The named districts have no one to blame but themselves. Rather than standing up for the professional educators in their employ to make promotion decisions for these students, administrators in these districts appear to have lost their minds trying to please the FLDOE and force the compliance of 3rd graders and their families to this flawed accountability system. Rather than stand together with the Opt Out parents, who are taking a moral stand against the harms that have been heaped upon these children because of the high stakes tied to testing in the name of false accountability, these districts chose to double down on compulsory testing.

NOW would be a good time for the named school boards to drop their appeals and agree to a common sense approach to promotion and retention decisions for 3rd grade, using report cards and authentic, teacher created portfolios, as allowed in Judge Gievers’ decision.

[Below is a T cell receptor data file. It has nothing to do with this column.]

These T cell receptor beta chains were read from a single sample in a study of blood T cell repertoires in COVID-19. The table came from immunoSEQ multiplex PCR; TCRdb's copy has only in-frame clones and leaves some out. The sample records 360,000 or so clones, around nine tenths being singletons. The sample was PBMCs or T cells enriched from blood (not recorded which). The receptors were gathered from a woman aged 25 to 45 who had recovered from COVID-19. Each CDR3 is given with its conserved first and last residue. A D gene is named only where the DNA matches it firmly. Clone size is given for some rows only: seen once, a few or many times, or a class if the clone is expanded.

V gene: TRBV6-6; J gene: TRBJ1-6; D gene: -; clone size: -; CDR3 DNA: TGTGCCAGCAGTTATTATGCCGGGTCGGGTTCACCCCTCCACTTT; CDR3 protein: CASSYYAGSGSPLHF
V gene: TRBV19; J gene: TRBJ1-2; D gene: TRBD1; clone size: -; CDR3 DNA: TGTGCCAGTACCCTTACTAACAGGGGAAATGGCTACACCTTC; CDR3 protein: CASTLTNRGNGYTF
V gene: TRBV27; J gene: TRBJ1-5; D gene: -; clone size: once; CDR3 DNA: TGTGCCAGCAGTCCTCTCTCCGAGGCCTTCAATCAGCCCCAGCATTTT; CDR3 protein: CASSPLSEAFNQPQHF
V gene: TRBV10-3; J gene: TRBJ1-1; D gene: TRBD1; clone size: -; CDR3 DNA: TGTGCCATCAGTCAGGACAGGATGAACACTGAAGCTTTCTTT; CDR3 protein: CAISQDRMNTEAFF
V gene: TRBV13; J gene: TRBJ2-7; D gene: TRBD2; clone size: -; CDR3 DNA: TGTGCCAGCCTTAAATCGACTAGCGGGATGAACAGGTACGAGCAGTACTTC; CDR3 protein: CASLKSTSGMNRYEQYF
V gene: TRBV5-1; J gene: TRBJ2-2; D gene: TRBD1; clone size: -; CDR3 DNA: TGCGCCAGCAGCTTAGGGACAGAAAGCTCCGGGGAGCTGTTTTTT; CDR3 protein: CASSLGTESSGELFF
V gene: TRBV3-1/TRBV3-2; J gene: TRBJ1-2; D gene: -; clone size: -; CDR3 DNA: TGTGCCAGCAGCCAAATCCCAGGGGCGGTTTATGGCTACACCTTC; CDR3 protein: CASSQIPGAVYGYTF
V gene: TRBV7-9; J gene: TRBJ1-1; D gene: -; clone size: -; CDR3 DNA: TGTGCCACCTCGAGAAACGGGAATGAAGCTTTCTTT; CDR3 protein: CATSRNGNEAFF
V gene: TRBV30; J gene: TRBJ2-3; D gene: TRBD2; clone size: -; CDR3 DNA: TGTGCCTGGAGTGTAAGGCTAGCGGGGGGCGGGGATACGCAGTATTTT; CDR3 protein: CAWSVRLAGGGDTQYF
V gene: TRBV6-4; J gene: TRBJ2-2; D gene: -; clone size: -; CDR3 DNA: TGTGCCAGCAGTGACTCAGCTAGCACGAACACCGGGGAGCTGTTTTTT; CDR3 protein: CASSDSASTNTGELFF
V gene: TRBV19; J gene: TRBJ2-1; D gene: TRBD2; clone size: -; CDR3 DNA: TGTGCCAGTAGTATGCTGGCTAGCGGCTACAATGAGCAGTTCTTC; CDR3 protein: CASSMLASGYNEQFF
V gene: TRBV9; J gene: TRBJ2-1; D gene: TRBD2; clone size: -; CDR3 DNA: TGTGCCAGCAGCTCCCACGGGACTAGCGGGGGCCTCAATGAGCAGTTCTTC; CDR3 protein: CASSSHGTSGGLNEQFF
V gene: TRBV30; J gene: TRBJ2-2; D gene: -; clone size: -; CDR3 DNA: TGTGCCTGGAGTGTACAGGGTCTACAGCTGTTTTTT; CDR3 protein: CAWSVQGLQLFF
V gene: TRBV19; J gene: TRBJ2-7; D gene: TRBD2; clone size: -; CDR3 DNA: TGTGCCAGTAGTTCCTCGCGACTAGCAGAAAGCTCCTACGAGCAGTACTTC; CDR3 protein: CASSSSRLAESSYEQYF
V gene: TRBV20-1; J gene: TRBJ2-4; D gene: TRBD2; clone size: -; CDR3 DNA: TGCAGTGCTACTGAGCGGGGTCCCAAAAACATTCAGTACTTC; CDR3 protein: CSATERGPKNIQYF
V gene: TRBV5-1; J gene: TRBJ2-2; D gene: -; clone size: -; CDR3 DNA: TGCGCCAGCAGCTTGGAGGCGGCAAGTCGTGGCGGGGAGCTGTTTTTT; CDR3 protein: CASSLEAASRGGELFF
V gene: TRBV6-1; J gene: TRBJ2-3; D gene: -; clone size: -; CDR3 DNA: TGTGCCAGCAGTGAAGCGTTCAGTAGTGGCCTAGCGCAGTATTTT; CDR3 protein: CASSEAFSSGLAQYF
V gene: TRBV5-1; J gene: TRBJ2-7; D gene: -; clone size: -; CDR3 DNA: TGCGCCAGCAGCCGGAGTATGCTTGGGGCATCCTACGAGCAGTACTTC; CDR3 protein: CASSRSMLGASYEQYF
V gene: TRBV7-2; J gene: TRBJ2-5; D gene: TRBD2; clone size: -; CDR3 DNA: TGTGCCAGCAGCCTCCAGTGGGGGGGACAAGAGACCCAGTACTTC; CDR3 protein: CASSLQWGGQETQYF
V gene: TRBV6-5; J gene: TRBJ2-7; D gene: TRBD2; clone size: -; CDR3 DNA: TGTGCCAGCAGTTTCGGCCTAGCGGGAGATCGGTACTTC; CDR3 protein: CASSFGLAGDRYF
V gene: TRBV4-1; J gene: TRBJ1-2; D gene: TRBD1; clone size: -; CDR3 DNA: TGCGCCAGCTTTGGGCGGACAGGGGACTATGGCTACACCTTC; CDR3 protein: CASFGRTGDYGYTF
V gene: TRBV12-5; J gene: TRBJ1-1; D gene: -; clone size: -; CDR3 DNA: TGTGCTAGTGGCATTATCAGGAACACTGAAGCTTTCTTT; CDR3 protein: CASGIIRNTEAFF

NOW would be a good time for the entire Florida School Boards Association (FSBA) to decide whether they want to use their constitutional authority to “operate, control, and supervise” the public schools within their school districts and take a moral stand to protect children from abusive state accountability practices or if they want to continue to be the enforcer of these flawed practices. Compelling compliance to a flawed, abusive system or commitment protecting a child’s right to a quality education? This is a moral decision. Where do our school boards stand?

For years the FSBA has included “reduce the number of state mandated tests and use the results solely for diagnostic purposes” in its Legislative Agenda. In the past it has called for the overhaul of the accountability system. Over the next several weeks, the Florida School Boards Association and various School Board consortiums and coalitions will be meeting to develop their 2017 Legislative Agendas. We urge them to push for legislative priorities and local policies that will honor common sense over compliance. Please, take a moral stand!

  • Drop the appeal. Stop protecting the FLDOE and start protecting children.
  • Recognize the nonsense of retaining proficient students, who have demonstrated proficiency over 180 days as demonstrated by a report card or portfolio of work.